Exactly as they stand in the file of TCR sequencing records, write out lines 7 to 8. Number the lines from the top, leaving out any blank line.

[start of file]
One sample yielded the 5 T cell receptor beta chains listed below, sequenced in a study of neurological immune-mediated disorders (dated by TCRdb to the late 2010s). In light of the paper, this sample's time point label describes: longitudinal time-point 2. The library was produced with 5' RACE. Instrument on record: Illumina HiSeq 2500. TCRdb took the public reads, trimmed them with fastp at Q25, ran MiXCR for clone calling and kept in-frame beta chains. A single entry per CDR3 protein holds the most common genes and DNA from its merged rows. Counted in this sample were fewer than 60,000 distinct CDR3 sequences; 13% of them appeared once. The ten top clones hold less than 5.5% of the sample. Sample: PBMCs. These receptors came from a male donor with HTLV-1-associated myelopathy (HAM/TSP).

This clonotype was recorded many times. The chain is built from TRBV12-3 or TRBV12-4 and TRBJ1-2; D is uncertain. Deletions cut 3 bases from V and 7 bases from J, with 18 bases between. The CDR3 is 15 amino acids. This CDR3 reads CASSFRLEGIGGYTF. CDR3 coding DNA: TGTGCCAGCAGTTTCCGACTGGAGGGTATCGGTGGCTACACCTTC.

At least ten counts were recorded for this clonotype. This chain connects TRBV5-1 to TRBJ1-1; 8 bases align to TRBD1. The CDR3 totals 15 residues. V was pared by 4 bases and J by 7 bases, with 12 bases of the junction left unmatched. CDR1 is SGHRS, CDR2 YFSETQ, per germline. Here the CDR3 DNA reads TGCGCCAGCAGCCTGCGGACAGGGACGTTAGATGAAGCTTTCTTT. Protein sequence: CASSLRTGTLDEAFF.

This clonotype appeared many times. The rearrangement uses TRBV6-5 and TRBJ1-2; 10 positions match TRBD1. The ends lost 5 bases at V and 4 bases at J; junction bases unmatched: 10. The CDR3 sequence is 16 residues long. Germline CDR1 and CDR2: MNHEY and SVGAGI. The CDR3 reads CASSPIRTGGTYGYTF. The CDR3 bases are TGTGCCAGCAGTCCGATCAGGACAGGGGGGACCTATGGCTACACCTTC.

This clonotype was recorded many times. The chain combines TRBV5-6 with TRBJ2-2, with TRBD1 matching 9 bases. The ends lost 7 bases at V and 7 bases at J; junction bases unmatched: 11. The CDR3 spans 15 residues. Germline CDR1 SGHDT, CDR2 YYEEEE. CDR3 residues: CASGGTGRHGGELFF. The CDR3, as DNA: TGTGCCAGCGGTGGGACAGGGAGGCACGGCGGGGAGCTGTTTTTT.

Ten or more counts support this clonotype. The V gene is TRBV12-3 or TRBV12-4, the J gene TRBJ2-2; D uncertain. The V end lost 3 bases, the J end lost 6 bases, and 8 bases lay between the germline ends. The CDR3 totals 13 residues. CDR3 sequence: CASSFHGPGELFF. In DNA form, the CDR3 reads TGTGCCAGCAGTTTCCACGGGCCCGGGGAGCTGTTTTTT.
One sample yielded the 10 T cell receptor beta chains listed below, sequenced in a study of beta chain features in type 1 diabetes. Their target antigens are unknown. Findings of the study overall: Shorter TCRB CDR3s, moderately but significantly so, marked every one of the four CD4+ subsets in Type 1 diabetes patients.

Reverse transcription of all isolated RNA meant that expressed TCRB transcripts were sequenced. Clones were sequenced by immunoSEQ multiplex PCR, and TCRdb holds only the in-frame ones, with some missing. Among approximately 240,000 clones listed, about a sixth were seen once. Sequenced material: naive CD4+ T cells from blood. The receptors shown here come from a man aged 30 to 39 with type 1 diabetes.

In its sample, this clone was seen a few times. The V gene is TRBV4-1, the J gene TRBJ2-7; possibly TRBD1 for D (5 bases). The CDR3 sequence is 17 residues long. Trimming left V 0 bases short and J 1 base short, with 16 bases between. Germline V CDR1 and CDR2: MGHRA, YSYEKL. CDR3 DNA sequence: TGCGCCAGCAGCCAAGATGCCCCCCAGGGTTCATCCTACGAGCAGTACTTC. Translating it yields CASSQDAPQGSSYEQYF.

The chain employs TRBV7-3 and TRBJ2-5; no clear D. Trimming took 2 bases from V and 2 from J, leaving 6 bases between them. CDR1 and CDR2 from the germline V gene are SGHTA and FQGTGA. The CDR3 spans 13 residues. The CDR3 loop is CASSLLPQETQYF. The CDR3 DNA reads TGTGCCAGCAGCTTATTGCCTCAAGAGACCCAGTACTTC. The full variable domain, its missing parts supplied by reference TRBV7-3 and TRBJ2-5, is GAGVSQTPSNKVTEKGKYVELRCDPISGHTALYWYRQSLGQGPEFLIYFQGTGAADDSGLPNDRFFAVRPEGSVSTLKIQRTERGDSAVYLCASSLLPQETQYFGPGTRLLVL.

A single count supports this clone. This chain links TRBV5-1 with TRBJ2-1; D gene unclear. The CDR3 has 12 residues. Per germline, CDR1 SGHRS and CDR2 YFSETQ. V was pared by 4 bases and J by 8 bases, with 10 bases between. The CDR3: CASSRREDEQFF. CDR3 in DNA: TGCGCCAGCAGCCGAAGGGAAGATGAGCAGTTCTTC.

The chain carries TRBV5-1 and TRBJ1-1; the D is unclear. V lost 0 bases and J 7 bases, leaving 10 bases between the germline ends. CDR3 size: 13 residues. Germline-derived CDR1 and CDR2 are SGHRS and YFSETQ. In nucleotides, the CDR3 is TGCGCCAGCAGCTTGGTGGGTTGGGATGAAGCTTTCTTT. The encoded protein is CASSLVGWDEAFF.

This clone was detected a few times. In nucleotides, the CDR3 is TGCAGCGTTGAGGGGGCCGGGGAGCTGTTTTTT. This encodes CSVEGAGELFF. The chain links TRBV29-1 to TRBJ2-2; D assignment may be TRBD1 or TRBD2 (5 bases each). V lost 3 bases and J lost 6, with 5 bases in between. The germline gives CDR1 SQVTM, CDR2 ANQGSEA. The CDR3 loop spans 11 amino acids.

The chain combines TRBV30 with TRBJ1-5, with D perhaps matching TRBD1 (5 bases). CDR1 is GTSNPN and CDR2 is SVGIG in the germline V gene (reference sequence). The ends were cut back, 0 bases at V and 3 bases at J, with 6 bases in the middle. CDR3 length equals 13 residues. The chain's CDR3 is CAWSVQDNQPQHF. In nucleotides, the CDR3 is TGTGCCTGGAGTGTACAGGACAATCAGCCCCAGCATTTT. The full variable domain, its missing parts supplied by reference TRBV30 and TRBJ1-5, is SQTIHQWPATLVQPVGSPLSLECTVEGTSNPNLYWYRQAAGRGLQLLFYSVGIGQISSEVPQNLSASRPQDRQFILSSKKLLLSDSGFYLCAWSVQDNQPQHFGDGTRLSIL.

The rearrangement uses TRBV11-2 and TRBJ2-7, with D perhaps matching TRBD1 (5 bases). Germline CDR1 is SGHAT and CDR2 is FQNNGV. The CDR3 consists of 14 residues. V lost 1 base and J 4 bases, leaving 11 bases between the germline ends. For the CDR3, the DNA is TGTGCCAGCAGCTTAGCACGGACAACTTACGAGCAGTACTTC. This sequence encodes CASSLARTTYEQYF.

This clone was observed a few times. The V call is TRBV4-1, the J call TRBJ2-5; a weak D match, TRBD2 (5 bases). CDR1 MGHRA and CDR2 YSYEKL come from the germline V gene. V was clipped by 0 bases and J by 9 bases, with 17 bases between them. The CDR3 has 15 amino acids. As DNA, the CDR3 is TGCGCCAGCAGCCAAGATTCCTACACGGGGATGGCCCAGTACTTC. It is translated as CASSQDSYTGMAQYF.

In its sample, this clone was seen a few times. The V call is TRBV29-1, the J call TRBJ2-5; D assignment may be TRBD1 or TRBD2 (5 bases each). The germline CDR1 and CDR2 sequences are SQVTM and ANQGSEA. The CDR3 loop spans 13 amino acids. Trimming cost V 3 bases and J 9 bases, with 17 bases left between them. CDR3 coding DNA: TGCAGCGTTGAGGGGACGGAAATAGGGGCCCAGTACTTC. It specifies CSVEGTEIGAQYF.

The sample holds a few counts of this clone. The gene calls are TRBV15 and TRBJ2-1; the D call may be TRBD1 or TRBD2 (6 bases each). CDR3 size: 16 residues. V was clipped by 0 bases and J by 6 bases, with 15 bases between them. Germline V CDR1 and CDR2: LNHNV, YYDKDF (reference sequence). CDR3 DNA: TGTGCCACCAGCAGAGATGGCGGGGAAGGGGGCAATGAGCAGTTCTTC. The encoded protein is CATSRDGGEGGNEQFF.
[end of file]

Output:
One sample yielded the 10 T cell receptor beta chains listed below, sequenced in a study of beta chain features in type 1 diabetes. Their target antigens are unknown. Findings of the study overall: Shorter TCRB CDR3s, moderately but significantly so, marked every one of the four CD4+ subsets in Type 1 diabetes patients.

Reverse transcription of all isolated RNA meant that expressed TCRB transcripts were sequenced. Clones were sequenced by immunoSEQ multiplex PCR, and TCRdb holds only the in-frame ones, with some missing. Among approximately 240,000 clones listed, about a sixth were seen once. Sequenced material: naive CD4+ T cells from blood. The receptors shown here come from a man aged 30 to 39 with type 1 diabetes.